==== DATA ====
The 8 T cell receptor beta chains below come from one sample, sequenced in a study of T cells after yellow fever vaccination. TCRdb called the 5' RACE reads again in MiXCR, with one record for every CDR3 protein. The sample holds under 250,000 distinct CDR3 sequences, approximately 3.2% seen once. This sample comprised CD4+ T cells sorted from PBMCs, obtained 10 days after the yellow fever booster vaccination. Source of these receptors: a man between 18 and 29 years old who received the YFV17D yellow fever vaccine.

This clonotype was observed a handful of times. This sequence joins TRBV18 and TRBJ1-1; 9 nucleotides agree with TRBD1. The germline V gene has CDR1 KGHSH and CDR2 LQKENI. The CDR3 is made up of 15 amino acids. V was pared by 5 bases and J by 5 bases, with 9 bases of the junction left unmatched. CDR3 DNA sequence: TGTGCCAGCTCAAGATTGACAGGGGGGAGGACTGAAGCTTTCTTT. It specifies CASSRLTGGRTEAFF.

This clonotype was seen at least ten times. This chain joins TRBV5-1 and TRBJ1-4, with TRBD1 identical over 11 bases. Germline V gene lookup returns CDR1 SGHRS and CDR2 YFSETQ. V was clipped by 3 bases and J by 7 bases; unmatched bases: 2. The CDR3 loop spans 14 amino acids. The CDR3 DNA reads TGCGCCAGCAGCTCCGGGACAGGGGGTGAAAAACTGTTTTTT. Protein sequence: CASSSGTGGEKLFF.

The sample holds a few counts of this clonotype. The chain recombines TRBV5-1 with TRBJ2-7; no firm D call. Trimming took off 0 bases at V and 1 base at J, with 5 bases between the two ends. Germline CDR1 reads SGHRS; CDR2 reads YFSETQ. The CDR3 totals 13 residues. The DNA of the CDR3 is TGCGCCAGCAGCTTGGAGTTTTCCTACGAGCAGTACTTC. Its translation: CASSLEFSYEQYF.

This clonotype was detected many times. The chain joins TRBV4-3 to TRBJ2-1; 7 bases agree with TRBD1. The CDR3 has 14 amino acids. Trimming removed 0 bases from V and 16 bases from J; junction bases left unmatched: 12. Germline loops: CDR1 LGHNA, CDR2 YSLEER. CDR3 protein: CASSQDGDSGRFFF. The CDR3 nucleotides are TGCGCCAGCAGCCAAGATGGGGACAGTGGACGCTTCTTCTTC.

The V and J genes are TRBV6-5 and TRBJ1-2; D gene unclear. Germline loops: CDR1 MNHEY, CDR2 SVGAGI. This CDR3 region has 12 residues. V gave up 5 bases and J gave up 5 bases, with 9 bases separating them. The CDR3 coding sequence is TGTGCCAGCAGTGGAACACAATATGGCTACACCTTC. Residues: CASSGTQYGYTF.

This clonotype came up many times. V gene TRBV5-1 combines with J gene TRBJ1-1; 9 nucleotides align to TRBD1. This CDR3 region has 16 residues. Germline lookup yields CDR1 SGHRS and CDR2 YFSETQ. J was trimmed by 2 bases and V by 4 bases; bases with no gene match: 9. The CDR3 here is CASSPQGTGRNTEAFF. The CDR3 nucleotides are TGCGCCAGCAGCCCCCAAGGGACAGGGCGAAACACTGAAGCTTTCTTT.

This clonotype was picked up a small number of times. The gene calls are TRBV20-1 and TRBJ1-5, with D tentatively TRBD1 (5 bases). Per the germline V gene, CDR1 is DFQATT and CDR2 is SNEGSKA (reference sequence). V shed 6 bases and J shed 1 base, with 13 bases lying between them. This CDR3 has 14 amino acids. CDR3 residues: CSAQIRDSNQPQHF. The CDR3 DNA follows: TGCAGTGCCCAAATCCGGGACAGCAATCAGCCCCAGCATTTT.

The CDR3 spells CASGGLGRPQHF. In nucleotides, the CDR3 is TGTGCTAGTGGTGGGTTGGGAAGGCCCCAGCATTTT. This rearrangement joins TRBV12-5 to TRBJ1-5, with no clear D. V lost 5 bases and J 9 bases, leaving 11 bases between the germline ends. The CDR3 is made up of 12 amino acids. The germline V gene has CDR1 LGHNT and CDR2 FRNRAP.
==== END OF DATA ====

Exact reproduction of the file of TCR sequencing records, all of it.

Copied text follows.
The 8 T cell receptor beta chains below come from one sample, sequenced in a study of T cells after yellow fever vaccination. TCRdb called the 5' RACE reads again in MiXCR, with one record for every CDR3 protein. The sample holds under 250,000 distinct CDR3 sequences, approximately 3.2% seen once. This sample comprised CD4+ T cells sorted from PBMCs, obtained 10 days after the yellow fever booster vaccination. Source of these receptors: a man between 18 and 29 years old who received the YFV17D yellow fever vaccine.

This clonotype was observed a handful of times. This sequence joins TRBV18 and TRBJ1-1; 9 nucleotides agree with TRBD1. The germline V gene has CDR1 KGHSH and CDR2 LQKENI. The CDR3 is made up of 15 amino acids. V was pared by 5 bases and J by 5 bases, with 9 bases of the junction left unmatched. CDR3 DNA sequence: TGTGCCAGCTCAAGATTGACAGGGGGGAGGACTGAAGCTTTCTTT. It specifies CASSRLTGGRTEAFF.

This clonotype was seen at least ten times. This chain joins TRBV5-1 and TRBJ1-4, with TRBD1 identical over 11 bases. Germline V gene lookup returns CDR1 SGHRS and CDR2 YFSETQ. V was clipped by 3 bases and J by 7 bases; unmatched bases: 2. The CDR3 loop spans 14 amino acids. The CDR3 DNA reads TGCGCCAGCAGCTCCGGGACAGGGGGTGAAAAACTGTTTTTT. Protein sequence: CASSSGTGGEKLFF.

The sample holds a few counts of this clonotype. The chain recombines TRBV5-1 with TRBJ2-7; no firm D call. Trimming took off 0 bases at V and 1 base at J, with 5 bases between the two ends. Germline CDR1 reads SGHRS; CDR2 reads YFSETQ. The CDR3 totals 13 residues. The DNA of the CDR3 is TGCGCCAGCAGCTTGGAGTTTTCCTACGAGCAGTACTTC. Its translation: CASSLEFSYEQYF.

This clonotype was detected many times. The chain joins TRBV4-3 to TRBJ2-1; 7 bases agree with TRBD1. The CDR3 has 14 amino acids. Trimming removed 0 bases from V and 16 bases from J; junction bases left unmatched: 12. Germline loops: CDR1 LGHNA, CDR2 YSLEER. CDR3 protein: CASSQDGDSGRFFF. The CDR3 nucleotides are TGCGCCAGCAGCCAAGATGGGGACAGTGGACGCTTCTTCTTC.

The V and J genes are TRBV6-5 and TRBJ1-2; D gene unclear. Germline loops: CDR1 MNHEY, CDR2 SVGAGI. This CDR3 region has 12 residues. V gave up 5 bases and J gave up 5 bases, with 9 bases separating them. The CDR3 coding sequence is TGTGCCAGCAGTGGAACACAATATGGCTACACCTTC. Residues: CASSGTQYGYTF.

This clonotype came up many times. V gene TRBV5-1 combines with J gene TRBJ1-1; 9 nucleotides align to TRBD1. This CDR3 region has 16 residues. Germline lookup yields CDR1 SGHRS and CDR2 YFSETQ. J was trimmed by 2 bases and V by 4 bases; bases with no gene match: 9. The CDR3 here is CASSPQGTGRNTEAFF. The CDR3 nucleotides are TGCGCCAGCAGCCCCCAAGGGACAGGGCGAAACACTGAAGCTTTCTTT.

This clonotype was picked up a small number of times. The gene calls are TRBV20-1 and TRBJ1-5, with D tentatively TRBD1 (5 bases). Per the germline V gene, CDR1 is DFQATT and CDR2 is SNEGSKA (reference sequence). V shed 6 bases and J shed 1 base, with 13 bases lying between them. This CDR3 has 14 amino acids. CDR3 residues: CSAQIRDSNQPQHF. The CDR3 DNA follows: TGCAGTGCCCAAATCCGGGACAGCAATCAGCCCCAGCATTTT.

The CDR3 spells CASGGLGRPQHF. In nucleotides, the CDR3 is TGTGCTAGTGGTGGGTTGGGAAGGCCCCAGCATTTT. This rearrangement joins TRBV12-5 to TRBJ1-5, with no clear D. V lost 5 bases and J 9 bases, leaving 11 bases between the germline ends. The CDR3 is made up of 12 amino acids. The germline V gene has CDR1 LGHNT and CDR2 FRNRAP.